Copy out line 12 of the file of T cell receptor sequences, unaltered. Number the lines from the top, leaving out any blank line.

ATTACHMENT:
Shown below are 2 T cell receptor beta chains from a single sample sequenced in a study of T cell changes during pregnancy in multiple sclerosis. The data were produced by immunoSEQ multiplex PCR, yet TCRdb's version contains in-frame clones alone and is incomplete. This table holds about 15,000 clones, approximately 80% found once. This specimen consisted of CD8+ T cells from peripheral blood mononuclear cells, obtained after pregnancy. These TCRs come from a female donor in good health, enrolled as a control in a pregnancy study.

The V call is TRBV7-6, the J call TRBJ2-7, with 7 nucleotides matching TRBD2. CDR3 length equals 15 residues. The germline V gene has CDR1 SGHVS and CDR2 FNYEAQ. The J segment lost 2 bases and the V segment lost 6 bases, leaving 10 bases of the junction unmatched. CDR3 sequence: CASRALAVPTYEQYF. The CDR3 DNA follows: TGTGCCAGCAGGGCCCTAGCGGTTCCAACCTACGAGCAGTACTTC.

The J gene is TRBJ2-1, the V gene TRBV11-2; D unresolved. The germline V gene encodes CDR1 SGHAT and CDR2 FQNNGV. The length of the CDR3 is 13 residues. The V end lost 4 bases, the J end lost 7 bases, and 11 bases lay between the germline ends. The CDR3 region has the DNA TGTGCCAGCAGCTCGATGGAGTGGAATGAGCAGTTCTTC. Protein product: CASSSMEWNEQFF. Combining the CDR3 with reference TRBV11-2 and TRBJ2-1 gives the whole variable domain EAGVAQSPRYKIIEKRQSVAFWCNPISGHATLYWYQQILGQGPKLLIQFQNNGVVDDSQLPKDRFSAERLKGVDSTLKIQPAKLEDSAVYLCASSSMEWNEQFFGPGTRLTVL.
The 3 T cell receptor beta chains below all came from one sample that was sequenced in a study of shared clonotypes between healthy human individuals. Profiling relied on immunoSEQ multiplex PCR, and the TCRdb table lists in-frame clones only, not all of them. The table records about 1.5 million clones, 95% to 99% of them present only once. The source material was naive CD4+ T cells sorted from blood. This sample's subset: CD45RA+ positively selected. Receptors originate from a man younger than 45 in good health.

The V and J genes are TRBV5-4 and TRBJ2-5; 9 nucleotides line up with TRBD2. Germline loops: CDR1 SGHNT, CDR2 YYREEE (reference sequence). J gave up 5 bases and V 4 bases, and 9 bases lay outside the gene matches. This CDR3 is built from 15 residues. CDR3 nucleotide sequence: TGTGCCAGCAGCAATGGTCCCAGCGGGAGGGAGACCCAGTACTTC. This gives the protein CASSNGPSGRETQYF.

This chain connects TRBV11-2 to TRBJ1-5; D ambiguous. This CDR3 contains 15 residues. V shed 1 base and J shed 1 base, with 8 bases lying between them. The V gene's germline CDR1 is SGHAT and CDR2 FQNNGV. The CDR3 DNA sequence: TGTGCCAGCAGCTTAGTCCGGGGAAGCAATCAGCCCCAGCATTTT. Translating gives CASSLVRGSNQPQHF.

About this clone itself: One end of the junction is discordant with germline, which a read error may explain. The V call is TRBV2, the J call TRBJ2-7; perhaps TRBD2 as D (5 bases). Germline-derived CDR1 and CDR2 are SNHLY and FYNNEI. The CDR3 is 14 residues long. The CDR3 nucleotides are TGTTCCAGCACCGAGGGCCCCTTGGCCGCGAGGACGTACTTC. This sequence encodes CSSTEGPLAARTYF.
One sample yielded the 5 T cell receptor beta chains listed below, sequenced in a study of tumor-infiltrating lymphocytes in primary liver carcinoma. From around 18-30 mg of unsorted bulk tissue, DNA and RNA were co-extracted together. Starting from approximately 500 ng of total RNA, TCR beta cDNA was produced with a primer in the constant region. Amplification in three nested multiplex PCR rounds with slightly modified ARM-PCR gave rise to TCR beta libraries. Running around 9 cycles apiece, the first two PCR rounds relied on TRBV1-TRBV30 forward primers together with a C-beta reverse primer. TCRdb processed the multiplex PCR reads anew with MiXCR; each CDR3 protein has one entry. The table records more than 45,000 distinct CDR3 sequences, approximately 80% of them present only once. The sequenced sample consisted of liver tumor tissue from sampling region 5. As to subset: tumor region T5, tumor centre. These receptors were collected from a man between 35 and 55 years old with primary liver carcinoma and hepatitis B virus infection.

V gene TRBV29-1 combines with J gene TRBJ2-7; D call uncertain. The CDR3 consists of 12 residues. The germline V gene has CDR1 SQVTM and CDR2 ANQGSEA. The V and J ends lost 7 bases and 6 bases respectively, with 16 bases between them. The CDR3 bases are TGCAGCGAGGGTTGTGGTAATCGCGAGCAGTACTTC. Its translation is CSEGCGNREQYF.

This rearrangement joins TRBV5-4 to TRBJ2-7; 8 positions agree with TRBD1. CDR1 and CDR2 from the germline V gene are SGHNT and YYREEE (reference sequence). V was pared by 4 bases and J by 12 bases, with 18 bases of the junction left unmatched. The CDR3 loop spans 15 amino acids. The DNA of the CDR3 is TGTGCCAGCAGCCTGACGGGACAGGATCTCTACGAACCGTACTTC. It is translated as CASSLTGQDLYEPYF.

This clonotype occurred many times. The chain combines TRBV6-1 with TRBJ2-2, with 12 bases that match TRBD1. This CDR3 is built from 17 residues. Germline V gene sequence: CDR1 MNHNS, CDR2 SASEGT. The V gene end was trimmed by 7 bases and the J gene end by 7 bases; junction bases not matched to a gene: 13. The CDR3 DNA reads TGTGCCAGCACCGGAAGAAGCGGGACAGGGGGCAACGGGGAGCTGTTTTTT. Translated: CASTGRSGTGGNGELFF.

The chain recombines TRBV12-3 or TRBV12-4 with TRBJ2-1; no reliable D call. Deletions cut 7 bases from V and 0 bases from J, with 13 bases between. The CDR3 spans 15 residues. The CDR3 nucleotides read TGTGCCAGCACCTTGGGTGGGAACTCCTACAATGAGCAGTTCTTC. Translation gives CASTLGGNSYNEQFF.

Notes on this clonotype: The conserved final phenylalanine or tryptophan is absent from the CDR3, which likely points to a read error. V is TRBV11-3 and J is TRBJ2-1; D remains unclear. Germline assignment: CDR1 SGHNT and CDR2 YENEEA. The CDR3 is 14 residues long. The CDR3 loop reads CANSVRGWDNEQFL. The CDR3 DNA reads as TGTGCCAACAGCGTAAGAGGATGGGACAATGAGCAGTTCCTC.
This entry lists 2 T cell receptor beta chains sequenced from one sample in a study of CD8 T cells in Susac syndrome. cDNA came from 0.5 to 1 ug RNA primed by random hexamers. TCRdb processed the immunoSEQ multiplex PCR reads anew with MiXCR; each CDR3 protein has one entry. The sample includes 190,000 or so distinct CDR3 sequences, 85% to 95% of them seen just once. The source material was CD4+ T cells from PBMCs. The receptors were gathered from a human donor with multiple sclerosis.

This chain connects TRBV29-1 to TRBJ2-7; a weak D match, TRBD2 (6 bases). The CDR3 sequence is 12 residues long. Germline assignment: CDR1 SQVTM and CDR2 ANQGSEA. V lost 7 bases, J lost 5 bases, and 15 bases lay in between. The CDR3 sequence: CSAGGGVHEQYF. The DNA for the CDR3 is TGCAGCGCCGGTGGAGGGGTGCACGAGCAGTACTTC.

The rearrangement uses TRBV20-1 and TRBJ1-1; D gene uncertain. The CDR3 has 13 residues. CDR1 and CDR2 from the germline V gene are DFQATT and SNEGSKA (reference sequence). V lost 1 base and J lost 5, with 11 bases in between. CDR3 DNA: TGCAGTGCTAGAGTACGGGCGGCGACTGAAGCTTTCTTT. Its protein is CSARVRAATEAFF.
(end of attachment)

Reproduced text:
The chain recombines TRBV12-3 or TRBV12-4 with TRBJ2-1; no reliable D call. Deletions cut 7 bases from V and 0 bases from J, with 13 bases between. The CDR3 spans 15 residues. The CDR3 nucleotides read TGTGCCAGCACCTTGGGTGGGAACTCCTACAATGAGCAGTTCTTC. Translation gives CASTLGGNSYNEQFF.